What is Fundamental Analysis?
Now that you’re beginning to develop your trading know-how, it’s time to talk about the different types of analysis you may choose to use. One important form of analysis is known as Fundamental Analysis.
Fundamental analysis is about assessing a country’s (and its currency’s) strengths and weaknesses. If you’re a currency trader, you would find this type of analysis important as it informs what drives the interest rate differential (difference between interest rates of two currencies in a pair) between various countries. A change in a country’s interest rates is normally based on factors such as inflation, trade flow and how the country’s performing.
Here’s an example of the interest rate differential between GBP (Pounds Sterling) and USD (United States Dollars):
What are the most important economic reports?
Economic reports show how the economy is doing. As a trader, you might try to take advantage of high-level risk events. This may be information in policy-making meetings or statements, from central banks or various economic reports released throughout the month:
- Federal Open Market Committee
- European Central Bank
- Bank of England
- Bank of Canada
- Bank of Japan
- Reserve Bank of Australia
Every month, banks release the minutes of their policy meetings, known as ‘Monetary Policy Meeting’. These mention changes in interest rates, bond purchases and the bank’s reasons behind these movements.
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Employment figures - Non-farm payrolls (NFP)
If you choose to use Fundamental Analysis as part of your trading strategy, you’ll probably be interested in the Non-farm payrolls (NFP).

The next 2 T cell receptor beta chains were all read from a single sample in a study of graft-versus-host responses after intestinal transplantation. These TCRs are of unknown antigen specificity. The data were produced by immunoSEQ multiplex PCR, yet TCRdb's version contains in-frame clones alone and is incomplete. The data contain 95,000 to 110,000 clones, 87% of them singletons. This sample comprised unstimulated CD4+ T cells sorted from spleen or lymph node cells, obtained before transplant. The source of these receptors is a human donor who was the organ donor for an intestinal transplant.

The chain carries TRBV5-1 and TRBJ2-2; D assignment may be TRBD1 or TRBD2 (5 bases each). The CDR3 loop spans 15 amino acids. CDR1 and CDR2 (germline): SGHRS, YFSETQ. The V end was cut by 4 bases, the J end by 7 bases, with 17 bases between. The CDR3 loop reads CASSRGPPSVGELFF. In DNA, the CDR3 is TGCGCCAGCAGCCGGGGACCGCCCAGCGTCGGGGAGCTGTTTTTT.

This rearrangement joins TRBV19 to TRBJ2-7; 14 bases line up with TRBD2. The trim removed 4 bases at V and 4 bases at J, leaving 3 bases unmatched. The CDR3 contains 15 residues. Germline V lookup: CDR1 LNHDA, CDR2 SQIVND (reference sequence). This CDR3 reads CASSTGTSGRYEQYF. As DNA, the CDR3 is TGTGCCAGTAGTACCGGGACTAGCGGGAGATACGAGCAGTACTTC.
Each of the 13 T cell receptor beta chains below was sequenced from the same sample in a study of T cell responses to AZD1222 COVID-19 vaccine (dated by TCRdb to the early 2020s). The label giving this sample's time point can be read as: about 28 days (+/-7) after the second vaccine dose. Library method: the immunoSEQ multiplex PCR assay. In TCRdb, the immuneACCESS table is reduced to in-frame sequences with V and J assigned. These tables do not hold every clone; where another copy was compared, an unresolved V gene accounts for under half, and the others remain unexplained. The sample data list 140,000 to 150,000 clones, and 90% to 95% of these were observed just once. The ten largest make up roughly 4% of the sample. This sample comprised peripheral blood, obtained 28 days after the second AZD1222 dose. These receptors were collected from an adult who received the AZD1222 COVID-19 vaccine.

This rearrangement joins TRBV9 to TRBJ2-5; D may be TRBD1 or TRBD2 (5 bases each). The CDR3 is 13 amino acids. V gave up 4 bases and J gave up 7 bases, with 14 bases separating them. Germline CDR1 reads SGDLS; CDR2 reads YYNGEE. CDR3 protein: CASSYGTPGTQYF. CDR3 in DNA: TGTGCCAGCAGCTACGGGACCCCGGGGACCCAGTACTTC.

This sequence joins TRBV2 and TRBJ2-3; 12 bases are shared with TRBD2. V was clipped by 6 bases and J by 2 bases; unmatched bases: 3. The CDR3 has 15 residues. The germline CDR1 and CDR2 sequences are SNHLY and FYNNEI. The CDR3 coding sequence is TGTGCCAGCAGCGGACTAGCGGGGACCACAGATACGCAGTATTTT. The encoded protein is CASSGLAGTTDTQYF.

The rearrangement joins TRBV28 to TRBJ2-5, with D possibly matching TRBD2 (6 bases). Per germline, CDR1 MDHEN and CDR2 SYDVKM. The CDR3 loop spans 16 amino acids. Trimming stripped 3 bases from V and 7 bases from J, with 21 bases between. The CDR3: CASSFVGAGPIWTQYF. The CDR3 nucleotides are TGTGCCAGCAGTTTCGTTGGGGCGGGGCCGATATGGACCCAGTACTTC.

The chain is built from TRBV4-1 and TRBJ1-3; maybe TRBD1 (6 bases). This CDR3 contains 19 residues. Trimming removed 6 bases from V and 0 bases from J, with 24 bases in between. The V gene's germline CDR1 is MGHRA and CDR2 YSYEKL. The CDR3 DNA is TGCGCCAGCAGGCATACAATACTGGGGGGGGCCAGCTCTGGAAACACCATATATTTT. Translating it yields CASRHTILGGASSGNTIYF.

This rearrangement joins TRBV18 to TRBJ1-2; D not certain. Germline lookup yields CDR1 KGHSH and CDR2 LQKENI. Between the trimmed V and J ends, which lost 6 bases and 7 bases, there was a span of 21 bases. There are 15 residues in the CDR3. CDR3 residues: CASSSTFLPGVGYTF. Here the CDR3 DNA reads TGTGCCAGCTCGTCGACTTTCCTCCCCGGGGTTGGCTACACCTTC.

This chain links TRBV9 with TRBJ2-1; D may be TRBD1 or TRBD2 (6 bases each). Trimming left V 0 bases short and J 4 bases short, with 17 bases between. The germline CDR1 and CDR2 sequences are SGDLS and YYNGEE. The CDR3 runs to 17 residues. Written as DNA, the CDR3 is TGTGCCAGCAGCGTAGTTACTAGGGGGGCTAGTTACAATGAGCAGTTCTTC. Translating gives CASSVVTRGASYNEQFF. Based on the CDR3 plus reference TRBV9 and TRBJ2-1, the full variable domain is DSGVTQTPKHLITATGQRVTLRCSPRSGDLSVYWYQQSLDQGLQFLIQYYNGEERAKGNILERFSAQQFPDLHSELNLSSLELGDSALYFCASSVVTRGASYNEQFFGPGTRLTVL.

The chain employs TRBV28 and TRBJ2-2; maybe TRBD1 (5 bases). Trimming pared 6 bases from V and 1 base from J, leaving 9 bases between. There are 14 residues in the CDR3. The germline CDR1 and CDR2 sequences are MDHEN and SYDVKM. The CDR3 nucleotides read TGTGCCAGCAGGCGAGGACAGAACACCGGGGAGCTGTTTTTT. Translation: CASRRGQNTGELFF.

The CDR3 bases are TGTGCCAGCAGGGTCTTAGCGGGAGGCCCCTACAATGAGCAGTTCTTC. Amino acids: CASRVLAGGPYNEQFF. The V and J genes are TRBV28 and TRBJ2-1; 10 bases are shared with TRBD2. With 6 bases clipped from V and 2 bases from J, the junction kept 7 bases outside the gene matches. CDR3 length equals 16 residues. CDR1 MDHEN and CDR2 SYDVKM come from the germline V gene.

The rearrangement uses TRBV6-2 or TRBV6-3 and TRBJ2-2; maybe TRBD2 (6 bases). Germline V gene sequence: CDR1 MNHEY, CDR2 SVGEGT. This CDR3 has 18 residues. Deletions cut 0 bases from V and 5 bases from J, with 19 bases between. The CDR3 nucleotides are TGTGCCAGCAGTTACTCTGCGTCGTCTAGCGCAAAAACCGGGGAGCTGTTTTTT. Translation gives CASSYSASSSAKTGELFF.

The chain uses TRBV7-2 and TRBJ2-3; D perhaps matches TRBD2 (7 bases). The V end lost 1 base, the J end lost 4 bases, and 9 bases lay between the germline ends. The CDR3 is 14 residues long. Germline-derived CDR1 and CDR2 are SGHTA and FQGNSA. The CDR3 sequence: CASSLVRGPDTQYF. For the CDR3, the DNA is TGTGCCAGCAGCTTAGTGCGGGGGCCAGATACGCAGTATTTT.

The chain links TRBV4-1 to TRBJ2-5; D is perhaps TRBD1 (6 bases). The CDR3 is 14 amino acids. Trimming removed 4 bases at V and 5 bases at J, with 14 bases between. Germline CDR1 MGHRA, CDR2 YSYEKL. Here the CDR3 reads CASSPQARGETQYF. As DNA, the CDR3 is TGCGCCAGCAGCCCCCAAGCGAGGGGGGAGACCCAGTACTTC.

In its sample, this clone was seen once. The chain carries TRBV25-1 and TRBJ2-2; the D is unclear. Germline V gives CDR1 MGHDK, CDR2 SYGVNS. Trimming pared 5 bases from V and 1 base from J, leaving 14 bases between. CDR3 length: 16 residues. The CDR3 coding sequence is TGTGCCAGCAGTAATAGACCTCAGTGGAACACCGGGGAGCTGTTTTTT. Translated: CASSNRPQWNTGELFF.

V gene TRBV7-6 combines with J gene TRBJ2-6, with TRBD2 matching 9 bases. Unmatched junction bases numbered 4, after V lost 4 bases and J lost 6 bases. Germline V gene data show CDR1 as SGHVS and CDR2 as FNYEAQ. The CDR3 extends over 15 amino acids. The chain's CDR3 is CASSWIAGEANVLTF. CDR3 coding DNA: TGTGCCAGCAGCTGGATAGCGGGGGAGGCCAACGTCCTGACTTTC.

This important economy release is one of the most heavily traded in the calendar and this information is released on the second Friday of every month. It reports the number of jobs added or lost within the US economy, including employee information from various companies such as goods, construction and manufacturing. NFP doesn’t include farm workers, private household employees, or non-profit organisation employees.
Inflation reports (Consumer Price Index/Producer Price Index)
These focus on the rate of increase in goods and services’ prices. Central banks are always checking their country’s inflation rates, with their ideal level around 2% annually. This shows steady growth and no inflation bubbles.
Policy makers adjust interest rates to boost or dampen inflation, reflecting the country's current economic climate. Serious incidents can cause ‘flight to safety’ market movement, where traders sell higher-risk investments for a safer haven. Is this a strategy you’d like to try?
What policy makers want to avoid is the ‘Boom and Bust’ economic cycle, which refers to the economy expanding or shrinking repeatedly. They tend to be unsustainable, resulting in the economy collapsing.
Medium to low-risk factors that affect the economy include:
Fundamental analysis is just one of two forms of analysis that you should be aware of as a trader – the other is Technical analysis.